The wind in the willows country cookbook, 124pp.
by Arabella Boxer
Methuen Children’s Books, 1983
Cooking on page 32
We loved the book Wind in the Willows, so I couldn’t resist buying this whimsical book by the English food guru, Arabella Boxer.
Boxer wrote many years for Vogue magazine. She’s also written numerous cookbooks—I own at least three—and twice won the Glenfiddich Award for Food Writer of the Year.
Now in her 80s, Boxer prefers simple recipes—perhaps like the ones in this cookbook. Each chapter focuses on recipes to accompany activities such as staying at home, staying in bed, going on excursions and celebrating. More than half the recipes are starred as easy.
This is page-32 option is great one for kids to make.
75 g (3 oz) flour
a pinch of salt
150 ml (1/4 pint milk, or milk and water mixed)
a little suet, or butter
castor sugar and 2 lemons
or 200 g (7 oz) cream cheese and 2 tablespoons clear honey
or some cold stewed apples
If possible, make the pancake mixture 1 hour before using.
If making by hand, sift the flour into a large bowl with the salt, make a well in the centre and break in the egg. Have the milk, or milk and water, in a jug in your left hand and a wire whisk in your right hand (assuming you are right-handed). Start to beat the egg, drawing in a little of the flour around the edges, at the same time pouring in the liquid slowly. Beat constantly, and try to time it so that by the time all the liquid is used up, all the flour is has been drawn into the batter. Beat for an extra minute or two, then leave to rest for an hour if possible. Beat again just before using.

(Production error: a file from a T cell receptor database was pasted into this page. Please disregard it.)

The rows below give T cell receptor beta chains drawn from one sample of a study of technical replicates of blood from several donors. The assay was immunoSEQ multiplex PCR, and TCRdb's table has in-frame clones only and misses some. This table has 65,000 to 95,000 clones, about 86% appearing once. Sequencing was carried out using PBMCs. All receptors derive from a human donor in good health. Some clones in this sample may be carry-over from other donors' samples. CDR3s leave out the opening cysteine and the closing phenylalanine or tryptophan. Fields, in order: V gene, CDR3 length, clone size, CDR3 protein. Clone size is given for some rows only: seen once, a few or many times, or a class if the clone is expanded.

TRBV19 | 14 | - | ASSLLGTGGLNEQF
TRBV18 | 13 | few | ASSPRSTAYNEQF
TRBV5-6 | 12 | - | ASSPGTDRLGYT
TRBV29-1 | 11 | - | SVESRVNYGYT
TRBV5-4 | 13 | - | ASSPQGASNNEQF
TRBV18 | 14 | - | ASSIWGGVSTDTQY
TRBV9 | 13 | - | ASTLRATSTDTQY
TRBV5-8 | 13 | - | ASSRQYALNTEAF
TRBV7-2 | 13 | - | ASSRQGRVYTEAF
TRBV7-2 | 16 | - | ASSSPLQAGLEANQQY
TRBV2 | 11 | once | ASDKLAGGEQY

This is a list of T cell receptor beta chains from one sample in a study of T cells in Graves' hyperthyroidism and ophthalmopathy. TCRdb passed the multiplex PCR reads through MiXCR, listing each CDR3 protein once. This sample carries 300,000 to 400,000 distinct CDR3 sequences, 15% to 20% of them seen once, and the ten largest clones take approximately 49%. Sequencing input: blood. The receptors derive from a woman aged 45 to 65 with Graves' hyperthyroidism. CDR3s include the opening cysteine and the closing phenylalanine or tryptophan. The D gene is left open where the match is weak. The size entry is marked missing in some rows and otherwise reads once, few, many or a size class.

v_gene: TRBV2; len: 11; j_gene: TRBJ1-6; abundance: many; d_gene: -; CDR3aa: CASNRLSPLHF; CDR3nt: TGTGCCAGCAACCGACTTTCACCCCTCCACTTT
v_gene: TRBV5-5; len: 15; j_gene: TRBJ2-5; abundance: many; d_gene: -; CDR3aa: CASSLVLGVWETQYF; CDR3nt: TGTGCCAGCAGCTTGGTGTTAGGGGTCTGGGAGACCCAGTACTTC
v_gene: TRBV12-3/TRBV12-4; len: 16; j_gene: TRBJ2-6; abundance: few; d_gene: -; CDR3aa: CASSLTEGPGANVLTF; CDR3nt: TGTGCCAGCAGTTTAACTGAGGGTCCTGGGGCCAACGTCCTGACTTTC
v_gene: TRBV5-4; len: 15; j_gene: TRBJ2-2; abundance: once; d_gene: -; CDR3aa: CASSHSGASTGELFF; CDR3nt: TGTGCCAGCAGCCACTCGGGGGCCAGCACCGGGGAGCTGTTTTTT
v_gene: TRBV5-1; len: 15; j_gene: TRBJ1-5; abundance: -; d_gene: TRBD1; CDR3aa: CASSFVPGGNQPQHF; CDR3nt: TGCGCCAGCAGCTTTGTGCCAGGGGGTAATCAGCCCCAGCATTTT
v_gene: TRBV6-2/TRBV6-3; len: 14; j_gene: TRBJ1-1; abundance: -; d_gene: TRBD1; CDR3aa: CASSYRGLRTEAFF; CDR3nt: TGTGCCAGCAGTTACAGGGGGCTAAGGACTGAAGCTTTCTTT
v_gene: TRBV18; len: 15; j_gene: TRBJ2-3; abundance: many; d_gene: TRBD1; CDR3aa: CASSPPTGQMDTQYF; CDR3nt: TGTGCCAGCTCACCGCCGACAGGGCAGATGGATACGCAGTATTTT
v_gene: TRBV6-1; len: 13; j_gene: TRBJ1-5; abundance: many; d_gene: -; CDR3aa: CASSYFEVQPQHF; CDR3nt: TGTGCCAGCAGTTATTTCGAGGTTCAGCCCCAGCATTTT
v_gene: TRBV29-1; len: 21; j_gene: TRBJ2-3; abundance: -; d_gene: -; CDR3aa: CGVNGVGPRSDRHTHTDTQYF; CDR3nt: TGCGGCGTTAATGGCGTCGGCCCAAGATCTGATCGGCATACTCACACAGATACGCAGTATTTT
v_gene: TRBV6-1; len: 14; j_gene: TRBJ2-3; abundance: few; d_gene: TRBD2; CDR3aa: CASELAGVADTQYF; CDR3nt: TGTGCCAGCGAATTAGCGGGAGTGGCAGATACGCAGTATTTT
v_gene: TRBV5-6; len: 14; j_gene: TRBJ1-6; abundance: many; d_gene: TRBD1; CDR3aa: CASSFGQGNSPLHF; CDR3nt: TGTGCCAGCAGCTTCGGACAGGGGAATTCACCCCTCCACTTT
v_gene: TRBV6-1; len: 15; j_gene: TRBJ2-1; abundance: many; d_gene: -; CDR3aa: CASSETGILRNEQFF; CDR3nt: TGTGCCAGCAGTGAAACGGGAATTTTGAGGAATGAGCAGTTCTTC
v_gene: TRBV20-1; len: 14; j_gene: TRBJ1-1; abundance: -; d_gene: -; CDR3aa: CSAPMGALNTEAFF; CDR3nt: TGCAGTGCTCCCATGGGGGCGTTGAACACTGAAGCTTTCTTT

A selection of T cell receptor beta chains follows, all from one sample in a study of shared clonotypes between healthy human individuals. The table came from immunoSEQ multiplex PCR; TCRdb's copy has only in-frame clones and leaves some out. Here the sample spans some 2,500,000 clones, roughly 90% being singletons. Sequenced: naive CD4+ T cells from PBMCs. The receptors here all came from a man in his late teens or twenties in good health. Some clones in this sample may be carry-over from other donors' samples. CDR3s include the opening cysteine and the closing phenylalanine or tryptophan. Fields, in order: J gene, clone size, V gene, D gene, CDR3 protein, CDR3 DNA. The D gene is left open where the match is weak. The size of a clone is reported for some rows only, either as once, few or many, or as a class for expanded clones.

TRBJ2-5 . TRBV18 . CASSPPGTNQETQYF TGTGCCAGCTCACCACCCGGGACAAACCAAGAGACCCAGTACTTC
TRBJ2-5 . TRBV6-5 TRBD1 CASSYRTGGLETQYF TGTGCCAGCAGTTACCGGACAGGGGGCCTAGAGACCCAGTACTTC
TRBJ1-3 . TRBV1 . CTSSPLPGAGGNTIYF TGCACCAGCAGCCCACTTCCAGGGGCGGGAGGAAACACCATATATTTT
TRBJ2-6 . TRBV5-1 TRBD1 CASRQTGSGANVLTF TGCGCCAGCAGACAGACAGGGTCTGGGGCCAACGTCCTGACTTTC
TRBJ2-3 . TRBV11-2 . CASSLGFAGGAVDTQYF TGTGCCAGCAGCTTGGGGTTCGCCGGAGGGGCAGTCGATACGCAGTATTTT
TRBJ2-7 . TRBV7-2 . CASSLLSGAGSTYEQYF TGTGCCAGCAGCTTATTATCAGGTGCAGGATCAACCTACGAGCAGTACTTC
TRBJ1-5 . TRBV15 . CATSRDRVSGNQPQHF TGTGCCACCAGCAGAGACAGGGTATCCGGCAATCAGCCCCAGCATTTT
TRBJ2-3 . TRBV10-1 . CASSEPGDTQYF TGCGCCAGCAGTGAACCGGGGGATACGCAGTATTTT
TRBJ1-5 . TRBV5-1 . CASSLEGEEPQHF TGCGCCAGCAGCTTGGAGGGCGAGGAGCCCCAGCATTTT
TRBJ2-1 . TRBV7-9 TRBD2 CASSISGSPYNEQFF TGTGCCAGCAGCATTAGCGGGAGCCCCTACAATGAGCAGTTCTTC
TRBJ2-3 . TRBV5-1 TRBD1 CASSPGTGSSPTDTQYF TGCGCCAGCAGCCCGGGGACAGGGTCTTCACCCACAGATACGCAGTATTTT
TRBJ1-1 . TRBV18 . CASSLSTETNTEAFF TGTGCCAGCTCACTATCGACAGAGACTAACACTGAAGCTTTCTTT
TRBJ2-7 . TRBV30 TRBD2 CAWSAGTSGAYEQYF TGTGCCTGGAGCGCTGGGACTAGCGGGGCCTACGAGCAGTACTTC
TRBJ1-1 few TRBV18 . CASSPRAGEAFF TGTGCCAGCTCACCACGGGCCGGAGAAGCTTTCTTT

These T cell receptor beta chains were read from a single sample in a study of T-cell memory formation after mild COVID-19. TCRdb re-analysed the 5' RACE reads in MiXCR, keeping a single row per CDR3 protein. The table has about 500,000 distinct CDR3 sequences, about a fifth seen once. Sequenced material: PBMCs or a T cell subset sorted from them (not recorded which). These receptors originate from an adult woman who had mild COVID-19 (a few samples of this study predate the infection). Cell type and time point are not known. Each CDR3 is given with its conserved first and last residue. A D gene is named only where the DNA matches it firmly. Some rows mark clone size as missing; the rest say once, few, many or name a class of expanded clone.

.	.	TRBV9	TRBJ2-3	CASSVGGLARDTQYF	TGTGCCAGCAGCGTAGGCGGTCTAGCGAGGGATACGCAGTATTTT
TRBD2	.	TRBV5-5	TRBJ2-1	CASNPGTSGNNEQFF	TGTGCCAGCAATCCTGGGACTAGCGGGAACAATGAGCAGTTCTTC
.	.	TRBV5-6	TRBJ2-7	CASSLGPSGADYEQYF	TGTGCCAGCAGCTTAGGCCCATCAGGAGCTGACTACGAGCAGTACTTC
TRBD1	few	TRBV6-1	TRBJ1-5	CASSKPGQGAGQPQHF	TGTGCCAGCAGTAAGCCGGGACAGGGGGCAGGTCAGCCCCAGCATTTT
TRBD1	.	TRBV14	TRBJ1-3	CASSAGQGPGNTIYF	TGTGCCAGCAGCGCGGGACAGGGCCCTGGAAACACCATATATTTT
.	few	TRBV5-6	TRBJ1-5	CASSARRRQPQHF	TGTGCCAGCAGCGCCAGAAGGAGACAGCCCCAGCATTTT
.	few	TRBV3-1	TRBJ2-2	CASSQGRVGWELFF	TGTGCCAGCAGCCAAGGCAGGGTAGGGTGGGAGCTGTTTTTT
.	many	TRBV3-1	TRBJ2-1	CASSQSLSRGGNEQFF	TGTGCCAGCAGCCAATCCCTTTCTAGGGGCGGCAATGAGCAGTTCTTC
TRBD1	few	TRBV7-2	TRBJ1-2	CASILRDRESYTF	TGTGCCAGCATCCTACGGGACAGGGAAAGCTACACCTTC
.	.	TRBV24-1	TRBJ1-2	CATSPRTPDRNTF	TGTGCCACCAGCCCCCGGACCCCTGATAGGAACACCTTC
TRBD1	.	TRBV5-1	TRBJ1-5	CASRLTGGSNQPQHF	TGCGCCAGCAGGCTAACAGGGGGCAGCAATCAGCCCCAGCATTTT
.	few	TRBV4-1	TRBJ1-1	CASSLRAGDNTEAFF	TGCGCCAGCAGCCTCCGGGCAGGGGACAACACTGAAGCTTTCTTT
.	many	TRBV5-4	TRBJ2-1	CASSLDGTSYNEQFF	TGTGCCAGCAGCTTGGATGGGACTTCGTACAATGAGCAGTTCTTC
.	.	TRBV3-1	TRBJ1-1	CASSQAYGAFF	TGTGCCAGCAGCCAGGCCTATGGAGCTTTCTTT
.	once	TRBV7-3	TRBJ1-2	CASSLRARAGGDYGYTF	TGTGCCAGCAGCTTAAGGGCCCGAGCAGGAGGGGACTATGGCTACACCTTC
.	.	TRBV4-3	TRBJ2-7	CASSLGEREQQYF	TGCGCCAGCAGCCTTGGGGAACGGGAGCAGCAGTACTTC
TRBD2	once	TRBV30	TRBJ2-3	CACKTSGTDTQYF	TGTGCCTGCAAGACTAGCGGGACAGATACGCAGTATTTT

If making in a food processor, simply put the sifted flour and salt into the container, add the egg, and process, adding the liquid through the hole in the lid while processing. Leave to rest, then process again just before using.
To make the pancakes: use a small heavy frying pan over a gentle heat. When it is hot, rub it with a small piece of fat—a piece of suet on the end of a fork is best for this job, but a buttery piece of paper will do. Have a large spoon or ladle half full of batter and pour it in, tilting the pan as you do so, so that it spreads into a nice round shape. Cook gently for about 2 minutes, shaking the pan from time to time. When the pancake slides around easily, it can be turned over carefully, and cooked for another minute, or minute and a half.
The first couple of pancakes are often failures, so don’t be ashamed to throw them away. They will get better as you go on, and the pan gets hotter. Pile them up on a plate and serve as soon as possible. They can be sprinkled with castor sugar and served with a lemon quarter or rolled around a mixture of cream cheese beaten until smooth with a little clear honey, or some cold stewed apple. Enough for 4.
How it played out
This has been on my to-do list for about two years. Most mornings, Poor John wakes up early (5:30) and goes for an uphill walk or a bike ride. There’s a routine when he gets home an hour later—get the newspaper from the front yard, brew the coffee, have a shower, eat breakfast and settle down with the now-ready coffee and newspaper.
By the time I’m awake and the sun has come up enough to take photos, he’s already eaten and has brushed his teeth. So the other day I wagged a finger at him and said you’re having pancakes tomorrow.
Because there were just the two of us, I made half a batch using the instructions for making by hand. I even managed to finish beating in the flour and liquid at the same time. I rubbed my new-ish pancake griddle with a bit of butter and began cooking.
It’s a good thing I didn’t have to throw away the first few because the half batch made just five thin pancakes.
Poor John spread his three with cream cheese and rolled them up like cigars. I used a squeeze of lemon and a sprinkling of sugar.
These pancakes turned out more like crepes. I was surprised by how thin and delicate they were, which meant I didn’t really think of them as pancakes. But they were very tasty.
In future, I’ll stick with my old standby pancake recipe, which produces a thicker result that just begs for some maple syrup. That or the fantastic lemon and ricotta pancake recipe I made from an earlier page 32. 🙂
Have a sweet tooth? We ate sugar bombs in India.